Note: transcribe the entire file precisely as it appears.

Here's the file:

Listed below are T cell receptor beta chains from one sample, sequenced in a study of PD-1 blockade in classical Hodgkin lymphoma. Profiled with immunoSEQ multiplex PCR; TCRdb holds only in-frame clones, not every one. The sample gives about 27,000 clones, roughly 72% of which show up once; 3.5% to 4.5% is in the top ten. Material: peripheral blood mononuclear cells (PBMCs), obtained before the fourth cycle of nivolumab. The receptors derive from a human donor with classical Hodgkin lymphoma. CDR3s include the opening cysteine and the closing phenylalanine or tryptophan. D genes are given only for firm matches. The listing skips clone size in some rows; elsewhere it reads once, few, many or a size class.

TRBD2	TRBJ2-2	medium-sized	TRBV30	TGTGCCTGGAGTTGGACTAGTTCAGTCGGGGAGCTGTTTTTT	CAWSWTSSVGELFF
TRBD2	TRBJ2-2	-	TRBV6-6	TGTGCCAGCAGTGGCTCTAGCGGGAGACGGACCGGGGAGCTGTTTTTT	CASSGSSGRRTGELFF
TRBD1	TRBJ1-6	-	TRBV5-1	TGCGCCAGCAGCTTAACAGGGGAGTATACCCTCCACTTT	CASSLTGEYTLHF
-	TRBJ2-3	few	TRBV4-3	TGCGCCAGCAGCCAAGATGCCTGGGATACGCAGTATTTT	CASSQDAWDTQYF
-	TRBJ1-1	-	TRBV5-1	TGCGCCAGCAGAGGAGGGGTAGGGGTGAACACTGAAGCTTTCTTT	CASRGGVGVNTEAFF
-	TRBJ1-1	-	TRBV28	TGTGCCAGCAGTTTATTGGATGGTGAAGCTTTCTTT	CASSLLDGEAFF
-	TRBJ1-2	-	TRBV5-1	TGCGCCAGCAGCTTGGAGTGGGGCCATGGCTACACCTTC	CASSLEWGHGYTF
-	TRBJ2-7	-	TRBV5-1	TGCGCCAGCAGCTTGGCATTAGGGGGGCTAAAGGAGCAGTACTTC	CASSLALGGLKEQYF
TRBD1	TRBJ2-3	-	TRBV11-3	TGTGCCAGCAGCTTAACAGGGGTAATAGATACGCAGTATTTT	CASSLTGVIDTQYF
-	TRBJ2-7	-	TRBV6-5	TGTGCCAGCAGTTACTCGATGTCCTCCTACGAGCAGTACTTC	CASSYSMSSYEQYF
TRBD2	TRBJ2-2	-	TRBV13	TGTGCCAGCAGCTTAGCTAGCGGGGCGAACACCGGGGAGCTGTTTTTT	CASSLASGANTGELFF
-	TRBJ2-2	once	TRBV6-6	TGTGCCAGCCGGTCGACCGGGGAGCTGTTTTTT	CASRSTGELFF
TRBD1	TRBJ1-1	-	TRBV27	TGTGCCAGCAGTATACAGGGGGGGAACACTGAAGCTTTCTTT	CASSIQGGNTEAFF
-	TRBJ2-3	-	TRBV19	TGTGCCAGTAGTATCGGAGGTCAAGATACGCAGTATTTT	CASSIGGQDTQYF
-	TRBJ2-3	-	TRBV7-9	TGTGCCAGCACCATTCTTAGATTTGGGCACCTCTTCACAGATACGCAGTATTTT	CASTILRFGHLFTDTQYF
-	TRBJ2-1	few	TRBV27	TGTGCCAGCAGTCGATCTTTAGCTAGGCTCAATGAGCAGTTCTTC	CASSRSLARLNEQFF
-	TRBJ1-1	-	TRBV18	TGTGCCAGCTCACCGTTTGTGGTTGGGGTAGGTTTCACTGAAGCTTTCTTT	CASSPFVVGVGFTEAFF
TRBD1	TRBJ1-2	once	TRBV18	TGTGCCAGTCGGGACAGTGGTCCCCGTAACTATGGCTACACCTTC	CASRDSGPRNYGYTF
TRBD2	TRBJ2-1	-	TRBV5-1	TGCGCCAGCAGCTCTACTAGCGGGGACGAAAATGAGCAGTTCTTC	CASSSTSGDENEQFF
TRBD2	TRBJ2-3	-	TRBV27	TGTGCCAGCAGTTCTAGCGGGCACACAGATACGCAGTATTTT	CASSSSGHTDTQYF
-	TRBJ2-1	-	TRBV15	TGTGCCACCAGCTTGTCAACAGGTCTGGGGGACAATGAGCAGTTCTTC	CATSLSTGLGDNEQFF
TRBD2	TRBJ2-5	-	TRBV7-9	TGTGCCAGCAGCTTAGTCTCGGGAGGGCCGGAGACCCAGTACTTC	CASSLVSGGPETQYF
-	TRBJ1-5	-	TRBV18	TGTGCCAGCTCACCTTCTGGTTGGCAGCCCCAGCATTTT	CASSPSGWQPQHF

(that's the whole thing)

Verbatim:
Listed below are T cell receptor beta chains from one sample, sequenced in a study of PD-1 blockade in classical Hodgkin lymphoma. Profiled with immunoSEQ multiplex PCR; TCRdb holds only in-frame clones, not every one. The sample gives about 27,000 clones, roughly 72% of which show up once; 3.5% to 4.5% is in the top ten. Material: peripheral blood mononuclear cells (PBMCs), obtained before the fourth cycle of nivolumab. The receptors derive from a human donor with classical Hodgkin lymphoma. CDR3s include the opening cysteine and the closing phenylalanine or tryptophan. D genes are given only for firm matches. The listing skips clone size in some rows; elsewhere it reads once, few, many or a size class.

TRBD2	TRBJ2-2	medium-sized	TRBV30	TGTGCCTGGAGTTGGACTAGTTCAGTCGGGGAGCTGTTTTTT	CAWSWTSSVGELFF
TRBD2	TRBJ2-2	-	TRBV6-6	TGTGCCAGCAGTGGCTCTAGCGGGAGACGGACCGGGGAGCTGTTTTTT	CASSGSSGRRTGELFF
TRBD1	TRBJ1-6	-	TRBV5-1	TGCGCCAGCAGCTTAACAGGGGAGTATACCCTCCACTTT	CASSLTGEYTLHF
-	TRBJ2-3	few	TRBV4-3	TGCGCCAGCAGCCAAGATGCCTGGGATACGCAGTATTTT	CASSQDAWDTQYF
-	TRBJ1-1	-	TRBV5-1	TGCGCCAGCAGAGGAGGGGTAGGGGTGAACACTGAAGCTTTCTTT	CASRGGVGVNTEAFF
-	TRBJ1-1	-	TRBV28	TGTGCCAGCAGTTTATTGGATGGTGAAGCTTTCTTT	CASSLLDGEAFF
-	TRBJ1-2	-	TRBV5-1	TGCGCCAGCAGCTTGGAGTGGGGCCATGGCTACACCTTC	CASSLEWGHGYTF
-	TRBJ2-7	-	TRBV5-1	TGCGCCAGCAGCTTGGCATTAGGGGGGCTAAAGGAGCAGTACTTC	CASSLALGGLKEQYF
TRBD1	TRBJ2-3	-	TRBV11-3	TGTGCCAGCAGCTTAACAGGGGTAATAGATACGCAGTATTTT	CASSLTGVIDTQYF
-	TRBJ2-7	-	TRBV6-5	TGTGCCAGCAGTTACTCGATGTCCTCCTACGAGCAGTACTTC	CASSYSMSSYEQYF
TRBD2	TRBJ2-2	-	TRBV13	TGTGCCAGCAGCTTAGCTAGCGGGGCGAACACCGGGGAGCTGTTTTTT	CASSLASGANTGELFF
-	TRBJ2-2	once	TRBV6-6	TGTGCCAGCCGGTCGACCGGGGAGCTGTTTTTT	CASRSTGELFF
TRBD1	TRBJ1-1	-	TRBV27	TGTGCCAGCAGTATACAGGGGGGGAACACTGAAGCTTTCTTT	CASSIQGGNTEAFF
-	TRBJ2-3	-	TRBV19	TGTGCCAGTAGTATCGGAGGTCAAGATACGCAGTATTTT	CASSIGGQDTQYF
-	TRBJ2-3	-	TRBV7-9	TGTGCCAGCACCATTCTTAGATTTGGGCACCTCTTCACAGATACGCAGTATTTT	CASTILRFGHLFTDTQYF
-	TRBJ2-1	few	TRBV27	TGTGCCAGCAGTCGATCTTTAGCTAGGCTCAATGAGCAGTTCTTC	CASSRSLARLNEQFF
-	TRBJ1-1	-	TRBV18	TGTGCCAGCTCACCGTTTGTGGTTGGGGTAGGTTTCACTGAAGCTTTCTTT	CASSPFVVGVGFTEAFF
TRBD1	TRBJ1-2	once	TRBV18	TGTGCCAGTCGGGACAGTGGTCCCCGTAACTATGGCTACACCTTC	CASRDSGPRNYGYTF
TRBD2	TRBJ2-1	-	TRBV5-1	TGCGCCAGCAGCTCTACTAGCGGGGACGAAAATGAGCAGTTCTTC	CASSSTSGDENEQFF
TRBD2	TRBJ2-3	-	TRBV27	TGTGCCAGCAGTTCTAGCGGGCACACAGATACGCAGTATTTT	CASSSSGHTDTQYF
-	TRBJ2-1	-	TRBV15	TGTGCCACCAGCTTGTCAACAGGTCTGGGGGACAATGAGCAGTTCTTC	CATSLSTGLGDNEQFF
TRBD2	TRBJ2-5	-	TRBV7-9	TGTGCCAGCAGCTTAGTCTCGGGAGGGCCGGAGACCCAGTACTTC	CASSLVSGGPETQYF
-	TRBJ1-5	-	TRBV18	TGTGCCAGCTCACCTTCTGGTTGGCAGCCCCAGCATTTT	CASSPSGWQPQHF